Posted by: Kim | January 10, 2007

Harlow Coat summary

In a nod to Kenny (I like how he summarizes his projects on his blog), here’s my project summary for the Harlow Coat.

Harlow coat - flatHarlow 2

Pattern: Harlow Coat

Book: Rock Gods & Movie Stars from Colinette

Size Made: Medium

Needle sizes used: Straights – Size 17 (body) and 11 (trim)

Yarn: Colinette Point 5 (100% wool) in Raphael (70), Colinette Tagliatelli (90% merino wool, 10% nylon) in Raphael (70).

Amount purchased: Point 5 – 14 hanks, Tagliatelli – 3 hanks

Amount used: Point 5 – 14 hanks, Tagliatelli – 2 1/3 hanks

Cost: Point 5 – 7 hanks at $16.50 each and 7 hanks at $23.10 each = $277.20, Tagliatelli – 2 1/3 hanks at $28.35 each = $66.15. Total cost = $343.35.

Project notes:

  • First off, I have to admit to being ill when I finally added up the cost of this project. I had purchased the yarn in separate batches about a year ago when I knew I was going to be unemployed (and broke). Thank goodness I planned ahead! While I enjoyed using this yarn and bought it because I absolutely fell in love with the colorway, any other chunky weight yarn that will give you a gauge of 7.5 stitches and 9 rows over 4 inches on size 17 needles would be suitable.
  • The booklet advised that you should use straight needles instead of circular in order to ensure consistent gauge. So much for the circular Addi I had already bought! 🙂
  • As advised with hand-dyed yarn, I alternated every two rows between hanks in order to ensure that the color was blended well. It was a good thing to do, as I did notice a color difference between the first 7 hanks I had purchased from the remaining 7 hanks that I had ordered.
  • I chose to backstitch the shoulder seams due to the dropped sleeve design and the weight of the yarn. This has given it stability and reduced stretching. I used the mattress stitch for attaching the sleeves and finishing the underarm and side seams.
  • I highly recommend making the optional faux “fur” trim with the Tagliatelli tape yarn. It certainly makes a huge difference in the look of the coat.
  • That having been said, the trim was the biggest pain in the rear. First, I screwed up with keeping the right stitch count, thus thinking I was short yarn from what the pattern called out (2 hanks for the small/medium sizes). I frogged the entire thing and when I redid the trim, I was still short. It was good I bought the third hank. So, if you’re going to do the trim, I recommend buying three hanks, regardless of the size.
  • The trim was hand sewn on with standard thread (I HATE hand sewing, but it was worth the time).


  1. WoW!!!! IT’s finally finished! I’ve been waiting to see the finished product 🙂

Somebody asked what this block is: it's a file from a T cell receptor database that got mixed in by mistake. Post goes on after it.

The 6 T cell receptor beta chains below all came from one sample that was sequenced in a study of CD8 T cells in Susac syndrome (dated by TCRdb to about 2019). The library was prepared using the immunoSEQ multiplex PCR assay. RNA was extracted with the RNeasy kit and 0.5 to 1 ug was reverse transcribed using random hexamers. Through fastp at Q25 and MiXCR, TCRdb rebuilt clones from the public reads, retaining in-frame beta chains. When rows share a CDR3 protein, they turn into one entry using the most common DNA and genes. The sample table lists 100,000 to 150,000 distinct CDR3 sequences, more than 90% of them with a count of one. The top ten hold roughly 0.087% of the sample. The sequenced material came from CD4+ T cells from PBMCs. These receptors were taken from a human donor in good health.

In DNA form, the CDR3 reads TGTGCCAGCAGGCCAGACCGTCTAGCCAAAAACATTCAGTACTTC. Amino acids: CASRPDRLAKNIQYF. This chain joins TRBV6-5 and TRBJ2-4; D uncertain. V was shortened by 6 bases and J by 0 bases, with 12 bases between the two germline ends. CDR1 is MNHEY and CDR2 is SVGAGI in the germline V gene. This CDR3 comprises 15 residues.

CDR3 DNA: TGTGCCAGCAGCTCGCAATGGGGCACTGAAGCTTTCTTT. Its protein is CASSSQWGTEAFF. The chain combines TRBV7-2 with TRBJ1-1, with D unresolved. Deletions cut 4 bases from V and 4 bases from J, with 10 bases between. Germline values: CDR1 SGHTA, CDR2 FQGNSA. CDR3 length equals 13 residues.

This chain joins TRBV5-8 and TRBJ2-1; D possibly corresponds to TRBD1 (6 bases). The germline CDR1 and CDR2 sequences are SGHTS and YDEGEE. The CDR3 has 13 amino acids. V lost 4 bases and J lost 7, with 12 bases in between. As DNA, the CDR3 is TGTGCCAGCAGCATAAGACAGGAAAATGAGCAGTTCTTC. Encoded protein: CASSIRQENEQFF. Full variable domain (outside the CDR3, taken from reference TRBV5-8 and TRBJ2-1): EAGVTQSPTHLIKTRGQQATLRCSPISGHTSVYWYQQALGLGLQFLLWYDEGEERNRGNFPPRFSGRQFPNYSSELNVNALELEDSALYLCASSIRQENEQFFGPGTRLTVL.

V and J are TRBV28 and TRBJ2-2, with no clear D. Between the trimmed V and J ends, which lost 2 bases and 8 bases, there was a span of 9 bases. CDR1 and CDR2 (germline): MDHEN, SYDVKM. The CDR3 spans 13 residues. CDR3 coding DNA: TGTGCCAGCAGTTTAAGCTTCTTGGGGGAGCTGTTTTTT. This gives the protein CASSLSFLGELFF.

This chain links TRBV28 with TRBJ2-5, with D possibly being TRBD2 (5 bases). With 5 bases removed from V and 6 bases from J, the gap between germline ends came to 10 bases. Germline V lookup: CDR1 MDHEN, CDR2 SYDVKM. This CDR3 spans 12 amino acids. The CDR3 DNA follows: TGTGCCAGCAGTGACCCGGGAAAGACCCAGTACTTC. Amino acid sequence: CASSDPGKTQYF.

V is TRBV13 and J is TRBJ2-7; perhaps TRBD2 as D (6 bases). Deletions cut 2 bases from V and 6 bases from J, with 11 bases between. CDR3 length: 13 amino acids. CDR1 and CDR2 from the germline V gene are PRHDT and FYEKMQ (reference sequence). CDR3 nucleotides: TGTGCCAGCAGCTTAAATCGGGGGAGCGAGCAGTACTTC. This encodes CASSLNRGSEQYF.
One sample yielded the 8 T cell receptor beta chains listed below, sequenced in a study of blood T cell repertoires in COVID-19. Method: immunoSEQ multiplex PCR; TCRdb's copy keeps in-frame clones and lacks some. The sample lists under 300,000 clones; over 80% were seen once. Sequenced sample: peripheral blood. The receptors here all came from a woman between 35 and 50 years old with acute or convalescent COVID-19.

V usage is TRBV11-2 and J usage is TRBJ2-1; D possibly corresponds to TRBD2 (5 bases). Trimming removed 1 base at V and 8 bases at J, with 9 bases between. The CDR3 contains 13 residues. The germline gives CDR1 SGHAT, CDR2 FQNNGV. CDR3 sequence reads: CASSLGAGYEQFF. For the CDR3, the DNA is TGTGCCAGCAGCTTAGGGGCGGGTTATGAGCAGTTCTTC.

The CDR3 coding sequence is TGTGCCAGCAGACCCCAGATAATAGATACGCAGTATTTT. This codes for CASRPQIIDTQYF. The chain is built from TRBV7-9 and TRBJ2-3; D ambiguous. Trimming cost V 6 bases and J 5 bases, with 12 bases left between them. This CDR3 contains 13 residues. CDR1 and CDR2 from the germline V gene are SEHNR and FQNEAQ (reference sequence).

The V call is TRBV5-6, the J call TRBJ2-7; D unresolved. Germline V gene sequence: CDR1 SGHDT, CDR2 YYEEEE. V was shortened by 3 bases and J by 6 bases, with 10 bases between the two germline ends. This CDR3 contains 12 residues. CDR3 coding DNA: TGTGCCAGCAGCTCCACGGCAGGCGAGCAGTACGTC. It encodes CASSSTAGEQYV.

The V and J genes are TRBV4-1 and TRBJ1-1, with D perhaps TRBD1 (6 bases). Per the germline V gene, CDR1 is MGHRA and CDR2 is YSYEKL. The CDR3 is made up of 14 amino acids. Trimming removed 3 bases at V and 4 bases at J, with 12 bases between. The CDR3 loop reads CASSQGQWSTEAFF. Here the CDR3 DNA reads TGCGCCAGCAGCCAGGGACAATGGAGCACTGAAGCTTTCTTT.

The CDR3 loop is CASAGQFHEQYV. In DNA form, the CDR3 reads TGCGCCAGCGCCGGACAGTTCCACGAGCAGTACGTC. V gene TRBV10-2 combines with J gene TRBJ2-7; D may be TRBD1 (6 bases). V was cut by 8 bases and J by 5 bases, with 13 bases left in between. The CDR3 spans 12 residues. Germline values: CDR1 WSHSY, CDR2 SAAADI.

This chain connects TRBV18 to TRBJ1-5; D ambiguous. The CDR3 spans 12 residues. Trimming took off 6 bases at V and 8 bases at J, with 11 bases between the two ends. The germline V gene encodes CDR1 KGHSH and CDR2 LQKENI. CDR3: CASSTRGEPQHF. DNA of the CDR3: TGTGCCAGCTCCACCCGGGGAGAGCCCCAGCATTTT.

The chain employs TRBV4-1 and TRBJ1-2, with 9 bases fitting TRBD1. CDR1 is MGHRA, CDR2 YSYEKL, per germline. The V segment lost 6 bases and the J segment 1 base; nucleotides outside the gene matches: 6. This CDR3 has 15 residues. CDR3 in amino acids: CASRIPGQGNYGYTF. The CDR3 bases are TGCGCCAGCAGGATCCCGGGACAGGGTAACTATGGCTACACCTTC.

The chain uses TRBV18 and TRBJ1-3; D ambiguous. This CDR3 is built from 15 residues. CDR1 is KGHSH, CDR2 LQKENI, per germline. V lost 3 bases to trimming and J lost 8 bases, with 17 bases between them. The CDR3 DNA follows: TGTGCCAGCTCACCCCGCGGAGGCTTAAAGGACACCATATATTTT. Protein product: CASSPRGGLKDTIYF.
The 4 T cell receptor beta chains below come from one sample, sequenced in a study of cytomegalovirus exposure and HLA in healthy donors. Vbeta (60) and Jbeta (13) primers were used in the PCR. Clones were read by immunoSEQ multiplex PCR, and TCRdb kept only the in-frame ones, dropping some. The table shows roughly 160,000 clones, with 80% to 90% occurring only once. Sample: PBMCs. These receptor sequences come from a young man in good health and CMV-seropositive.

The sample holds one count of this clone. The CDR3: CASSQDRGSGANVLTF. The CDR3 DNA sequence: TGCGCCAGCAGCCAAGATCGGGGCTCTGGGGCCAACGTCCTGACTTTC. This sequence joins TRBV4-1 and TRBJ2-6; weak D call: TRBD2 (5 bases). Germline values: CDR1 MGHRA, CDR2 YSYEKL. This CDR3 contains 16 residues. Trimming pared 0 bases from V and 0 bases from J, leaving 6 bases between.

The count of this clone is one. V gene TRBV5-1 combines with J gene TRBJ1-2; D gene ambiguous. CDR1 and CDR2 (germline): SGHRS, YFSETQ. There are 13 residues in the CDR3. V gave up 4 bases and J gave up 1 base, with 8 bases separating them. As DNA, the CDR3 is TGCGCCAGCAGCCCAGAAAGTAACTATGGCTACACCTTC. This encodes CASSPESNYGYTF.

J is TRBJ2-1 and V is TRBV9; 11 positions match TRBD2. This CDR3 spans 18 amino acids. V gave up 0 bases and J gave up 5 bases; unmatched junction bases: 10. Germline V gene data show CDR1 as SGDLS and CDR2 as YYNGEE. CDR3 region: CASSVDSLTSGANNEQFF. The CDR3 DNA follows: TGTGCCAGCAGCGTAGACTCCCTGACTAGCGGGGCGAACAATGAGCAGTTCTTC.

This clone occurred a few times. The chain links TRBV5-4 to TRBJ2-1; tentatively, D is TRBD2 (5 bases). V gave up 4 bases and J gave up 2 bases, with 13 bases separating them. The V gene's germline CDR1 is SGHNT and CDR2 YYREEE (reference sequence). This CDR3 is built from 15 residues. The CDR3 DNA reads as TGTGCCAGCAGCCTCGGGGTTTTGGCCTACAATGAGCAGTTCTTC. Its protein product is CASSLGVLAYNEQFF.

2. Ooooh, I’m so honored! I’ve been mentioned on someone else’s blog! I’m on the road to being famous!

    The only reason why I do what I do on my projects is because:
    1) I’m anal
    2) I’m anal
    3) I’m anal
    4) I like keeping records electronically because I don’t like writing.

    And it turns out to be a good thing because I can go back and refer to all my knitting notes in one place, unless Blogger crashes…. (which sometimes I’m afraid it will!)

    So, I really like reading how you did your project notes. You can’t imagine how many times I’ve read blogs and tried to figure out things that they didn’t talk about, like yarn source, yarn cost, gauge, etc….

    So a couple of comments:

    Phew, that was an expensive coat! Really puts things in perspective doesn’t it when you add it up!

    I really like your tip about alternating rows with different dye lots. Didn’t think about it. But do you just carry up the yarn? wouldn’t it be too many ends to weave in? How did you do it? Have 2 balls always dangling from your project?

    Other than that, it looks awesome! But I’ve already seen it. You sent me an e-mail with a picture a while back. It’s really pretty!

  3. Wow! Your Harlow Coat turned out sooooo awesosme. My first reaction when I saw the picture was “when can you make me one”, but then I took a moment to read your summary and gasped when i saw the total cost. OUCH! That’s like shopping on rodeo drive money. I guess I will have to stick to my Target’ sweaters. Oh well. In hind sight, looking at the design your current pattern would be less than flattering to my already enlarging hinny. LOL!


  4. Kenny — I think you’re much more well known than you give yourself credit for! Thanks for the comment and I’m glad you asked about how I dealt with carrying the yarn. I did carry it up the side, thus I had two balls going at the same time. It was a bit of a pain and I wasn’t completely pleased with how the edge looked for finishing, but after seeing some of the color differences, it was necessary.

    Sis — don’t worry, this hangs over your ‘hinny’ so that shouldn’t be a problem. It’s helping me with mine! 😉

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